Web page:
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In the fourth part of his monthly series on GDPR, Kris Lahiri, Chief Security Officer at Egnyte looks at how financial services organisations should approach the new regulation.

Now that the tax year is over and everyone will start prepping their paperwork for 2016/2017, I figured it would be a good time to take a look at how financial services organizations will be affected by the new GDPR.

Throughout the history of the financial services industry, data has always been the lifeblood of the sector, whether it’s used for spotting trends, helping analyze returns, or a number of other vital processes. As we have advanced in the digital age, the proper use, management and optimisation of this information has never been more critical.

Kris Lahiri, Chief Security Officer, Egnyte.

Against this backdrop, the EU has approved the highly anticipated General Data Protection Regulation (GDPR) to help account for the rapid increase in the use of data and how our behaviour towards personal data usage has changed over the last 22 years (launch of the last EU Directive in 1995).

The GDPR will put individuals in control of their personal data (like tax information) empowering them to choose how businesses (like accounting firms) handle their data. When personal data is not properly handled, individuals will have increased rights to legal recourse and can, in some instances, claim compensation. Regulators across the EU will have unprecedented power to enforce the legislation and impose hefty fines in instances of non-compliance.

Read more: GDPR: Controller or Processor? Here’s What You Need to Know

Given that the financial services industry deals with a lot of sensitive content, they will likely be under more scrutiny with GDPR. Regulators are expected to keep a close eye on financial service organisations like banks, brokerage houses, insurance companies, asset management firms, and more.

While there are more than a dozen headline changes that financial services organisations should be aware of, here are some of the changes under the new regulation that they should pay closer attention to:

  • Increased Territorial Scope – the jurisdiction of the GDPR will be extended to apply to all companies processing the personal data of data subjects residing in the EU, regardless of the company’s location
  • Active Individual Consent – explicit permission to hold any personal data in electronic systems will become mandatory. It will no longer be possible to rely on implied consent with individuals having the option to opt-out
  • Breach Notifications – the notification of a breach, where there is a risk that the rights and freedoms of individuals could become compromised, must be reported within 72 hours of the breach being identified
  • Right to Access – data subjects will now have the right to obtain confirmation from you of what personal data is held concerning them, how is it being processed, where and for what purpose
  • Data Portability – data subjects will now have the right to receive the personal data, which they have previously provided, in a commonly used and machine readable format to share it with another provider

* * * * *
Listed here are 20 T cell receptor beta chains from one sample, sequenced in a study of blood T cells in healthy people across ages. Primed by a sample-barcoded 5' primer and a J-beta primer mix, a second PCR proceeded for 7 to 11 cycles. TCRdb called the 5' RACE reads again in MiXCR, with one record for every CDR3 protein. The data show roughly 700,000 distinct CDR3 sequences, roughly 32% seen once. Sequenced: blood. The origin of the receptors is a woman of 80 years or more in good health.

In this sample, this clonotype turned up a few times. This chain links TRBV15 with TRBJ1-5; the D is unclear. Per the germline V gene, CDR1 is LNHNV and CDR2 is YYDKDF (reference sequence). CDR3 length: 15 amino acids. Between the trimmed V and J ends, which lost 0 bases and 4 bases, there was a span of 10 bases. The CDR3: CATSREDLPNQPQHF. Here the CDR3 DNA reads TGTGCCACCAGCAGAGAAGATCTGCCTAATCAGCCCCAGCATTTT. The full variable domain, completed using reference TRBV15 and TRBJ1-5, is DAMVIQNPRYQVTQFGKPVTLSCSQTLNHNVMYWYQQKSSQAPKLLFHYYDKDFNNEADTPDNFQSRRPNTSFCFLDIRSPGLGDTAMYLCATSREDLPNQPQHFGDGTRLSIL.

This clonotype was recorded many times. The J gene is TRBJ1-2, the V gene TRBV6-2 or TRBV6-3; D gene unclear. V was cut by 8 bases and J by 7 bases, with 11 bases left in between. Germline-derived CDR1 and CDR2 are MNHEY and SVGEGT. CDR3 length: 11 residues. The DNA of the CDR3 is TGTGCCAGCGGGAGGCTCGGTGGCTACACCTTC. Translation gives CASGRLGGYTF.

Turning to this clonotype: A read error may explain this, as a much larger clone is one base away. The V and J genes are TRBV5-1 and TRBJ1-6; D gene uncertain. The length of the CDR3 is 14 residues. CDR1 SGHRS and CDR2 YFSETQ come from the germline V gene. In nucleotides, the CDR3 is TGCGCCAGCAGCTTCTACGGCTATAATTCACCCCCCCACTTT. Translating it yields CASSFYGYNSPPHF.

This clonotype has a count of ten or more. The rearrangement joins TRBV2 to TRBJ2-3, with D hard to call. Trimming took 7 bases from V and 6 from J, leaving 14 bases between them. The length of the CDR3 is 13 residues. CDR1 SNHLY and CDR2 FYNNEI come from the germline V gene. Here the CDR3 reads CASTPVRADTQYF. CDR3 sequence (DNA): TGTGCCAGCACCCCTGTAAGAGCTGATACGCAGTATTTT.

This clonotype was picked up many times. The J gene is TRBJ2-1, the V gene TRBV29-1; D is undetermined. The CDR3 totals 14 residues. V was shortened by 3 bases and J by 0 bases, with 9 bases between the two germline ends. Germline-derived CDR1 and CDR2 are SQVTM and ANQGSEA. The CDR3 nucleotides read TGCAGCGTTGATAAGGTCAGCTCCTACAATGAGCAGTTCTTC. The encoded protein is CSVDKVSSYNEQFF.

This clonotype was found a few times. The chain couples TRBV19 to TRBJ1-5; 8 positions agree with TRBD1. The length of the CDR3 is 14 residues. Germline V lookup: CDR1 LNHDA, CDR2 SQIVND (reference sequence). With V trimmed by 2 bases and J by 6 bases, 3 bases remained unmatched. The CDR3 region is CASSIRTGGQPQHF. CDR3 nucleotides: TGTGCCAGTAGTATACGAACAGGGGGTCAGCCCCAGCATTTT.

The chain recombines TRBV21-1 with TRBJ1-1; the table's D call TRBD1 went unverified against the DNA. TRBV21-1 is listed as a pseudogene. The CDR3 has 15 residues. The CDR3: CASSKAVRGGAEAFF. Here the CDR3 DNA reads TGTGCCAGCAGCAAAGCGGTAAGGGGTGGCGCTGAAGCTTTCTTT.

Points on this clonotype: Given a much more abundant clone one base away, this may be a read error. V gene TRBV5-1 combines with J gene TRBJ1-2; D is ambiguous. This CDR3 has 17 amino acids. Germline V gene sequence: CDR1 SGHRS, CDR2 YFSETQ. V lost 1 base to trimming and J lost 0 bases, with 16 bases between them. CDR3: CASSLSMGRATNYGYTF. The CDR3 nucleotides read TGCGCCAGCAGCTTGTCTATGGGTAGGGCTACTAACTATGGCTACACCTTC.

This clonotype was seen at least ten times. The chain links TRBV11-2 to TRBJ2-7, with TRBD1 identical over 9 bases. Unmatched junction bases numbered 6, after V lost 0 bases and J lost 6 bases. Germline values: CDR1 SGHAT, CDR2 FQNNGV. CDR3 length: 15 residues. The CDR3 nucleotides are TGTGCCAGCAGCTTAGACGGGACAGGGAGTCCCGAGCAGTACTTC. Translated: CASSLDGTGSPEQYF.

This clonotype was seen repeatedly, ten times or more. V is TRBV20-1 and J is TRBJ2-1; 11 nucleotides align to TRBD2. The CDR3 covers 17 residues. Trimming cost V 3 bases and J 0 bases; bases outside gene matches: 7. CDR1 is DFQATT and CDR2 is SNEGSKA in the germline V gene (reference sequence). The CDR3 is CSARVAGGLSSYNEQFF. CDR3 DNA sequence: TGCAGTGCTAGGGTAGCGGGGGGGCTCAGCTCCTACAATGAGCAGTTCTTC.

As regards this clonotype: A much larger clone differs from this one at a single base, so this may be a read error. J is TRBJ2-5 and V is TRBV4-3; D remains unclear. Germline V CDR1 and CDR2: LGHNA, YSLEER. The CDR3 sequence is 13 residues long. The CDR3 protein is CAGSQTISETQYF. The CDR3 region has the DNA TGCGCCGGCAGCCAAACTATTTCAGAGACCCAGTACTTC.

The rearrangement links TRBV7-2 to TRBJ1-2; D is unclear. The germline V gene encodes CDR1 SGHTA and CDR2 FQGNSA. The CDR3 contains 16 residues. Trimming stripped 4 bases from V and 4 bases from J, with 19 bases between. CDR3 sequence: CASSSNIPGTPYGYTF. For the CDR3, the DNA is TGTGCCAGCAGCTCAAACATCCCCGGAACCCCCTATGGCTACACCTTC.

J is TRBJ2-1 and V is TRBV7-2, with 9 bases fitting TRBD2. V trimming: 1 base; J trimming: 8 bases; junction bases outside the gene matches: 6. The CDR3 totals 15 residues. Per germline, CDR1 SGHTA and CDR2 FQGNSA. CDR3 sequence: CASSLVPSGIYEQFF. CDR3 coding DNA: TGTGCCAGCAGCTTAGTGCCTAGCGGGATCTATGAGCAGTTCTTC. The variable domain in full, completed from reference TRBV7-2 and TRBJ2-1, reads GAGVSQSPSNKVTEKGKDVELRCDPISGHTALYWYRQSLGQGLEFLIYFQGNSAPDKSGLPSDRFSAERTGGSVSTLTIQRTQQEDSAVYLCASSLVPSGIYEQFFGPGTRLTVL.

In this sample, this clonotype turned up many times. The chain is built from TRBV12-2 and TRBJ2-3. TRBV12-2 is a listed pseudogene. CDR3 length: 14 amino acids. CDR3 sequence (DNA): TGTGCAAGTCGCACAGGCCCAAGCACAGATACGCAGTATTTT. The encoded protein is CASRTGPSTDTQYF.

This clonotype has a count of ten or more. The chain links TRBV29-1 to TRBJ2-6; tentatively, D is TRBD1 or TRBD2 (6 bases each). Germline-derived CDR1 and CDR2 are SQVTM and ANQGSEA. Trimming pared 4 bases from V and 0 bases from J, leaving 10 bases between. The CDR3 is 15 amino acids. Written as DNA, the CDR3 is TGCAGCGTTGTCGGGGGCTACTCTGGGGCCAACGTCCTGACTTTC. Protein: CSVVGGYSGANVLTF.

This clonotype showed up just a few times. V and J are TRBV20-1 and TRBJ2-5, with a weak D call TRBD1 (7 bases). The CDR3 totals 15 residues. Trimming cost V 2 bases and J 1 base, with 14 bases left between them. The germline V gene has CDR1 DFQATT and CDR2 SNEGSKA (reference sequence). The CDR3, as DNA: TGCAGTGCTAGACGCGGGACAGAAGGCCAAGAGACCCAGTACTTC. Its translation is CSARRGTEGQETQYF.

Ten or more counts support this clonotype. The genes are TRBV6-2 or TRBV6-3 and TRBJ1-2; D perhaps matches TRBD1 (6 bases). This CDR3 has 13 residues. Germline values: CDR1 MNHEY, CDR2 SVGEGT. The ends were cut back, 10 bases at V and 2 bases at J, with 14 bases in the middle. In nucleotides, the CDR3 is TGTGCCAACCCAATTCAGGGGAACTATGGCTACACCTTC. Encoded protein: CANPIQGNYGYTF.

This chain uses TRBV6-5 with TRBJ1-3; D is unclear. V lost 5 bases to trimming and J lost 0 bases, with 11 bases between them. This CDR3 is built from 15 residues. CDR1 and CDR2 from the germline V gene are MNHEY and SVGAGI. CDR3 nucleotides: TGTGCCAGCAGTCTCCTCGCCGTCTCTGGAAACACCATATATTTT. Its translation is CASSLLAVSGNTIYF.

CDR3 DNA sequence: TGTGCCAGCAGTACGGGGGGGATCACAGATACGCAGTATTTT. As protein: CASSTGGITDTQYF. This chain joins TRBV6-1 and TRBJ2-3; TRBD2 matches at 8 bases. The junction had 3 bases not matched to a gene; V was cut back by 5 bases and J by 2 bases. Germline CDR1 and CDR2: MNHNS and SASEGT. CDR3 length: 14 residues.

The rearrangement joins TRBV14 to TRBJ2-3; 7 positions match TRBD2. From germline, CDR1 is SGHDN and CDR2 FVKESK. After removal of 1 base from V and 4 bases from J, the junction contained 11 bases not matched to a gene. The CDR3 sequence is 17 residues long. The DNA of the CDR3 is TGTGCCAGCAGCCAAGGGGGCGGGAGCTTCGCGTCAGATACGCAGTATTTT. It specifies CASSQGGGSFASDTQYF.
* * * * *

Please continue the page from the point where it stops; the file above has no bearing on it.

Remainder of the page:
• Right to be Forgotten – data subjects will now have the right to be forgotten which entitles the data subject to have you ensure that information is deleted from every piece of IT equipment, portable device and even server or cloud back-up services
  • Privacy by Design – privacy by design calls for the inclusion of data protection from the onset of the designing of IT systems. Firms must also only hold and process the data absolutely necessary

There are a number of aspects to the GDPR that will take considerable time to achieve and all financial services organisations should be looking at these now. They draw on a range of governance, risk and assurance capabilities as well as in-depth technical and data protection skills.

Read more: How Organisations Should Be Preparing for the GDPR

To be ahead of the GDPR change in May 2018,  financial services organisations should:

  1. Educate their senior management and employees on the changes that the GDPR will bring and ensure that they are fully aware of these and how these changes will affect the organisation.
  2. Assess their risk, policy and procedure environments and re-architect as needed to ensure their business operates effectively in line with the GDPR regulation requirements.
  3. Plan, track and manage their GDPR requirements and objectives, making sure they achieve the right blend of education, architecture and assurance in the appropriate time frame.

It is also worth noting that the majority of financial services organisations will need to appoint a Data Privacy Officer (DPO) to act as a liaison with regulators and be an independent enforcer for data in their company. The DPO will create and maintain adequate levels of privacy awareness across your organisation, monitor GDPR compliance, and influence decision-making at a senior level to drive improvement of privacy and data protection management.

Read more: GDPR and Brexit: How Leaving the EU Affects UK Data Privacy

With all of the GDPR changes taking place in just under a year, it provides a great opportunity for financial services organizations to be proactive and open up a dialogue with their clients well ahead of any changes they may have to make come May 2018.

There is no time like the present, and just like we advise all of our customers, I strongly advise all organisations out there to start opening up the GDPR dialogue today.

[See the featured article on Computer Business Review]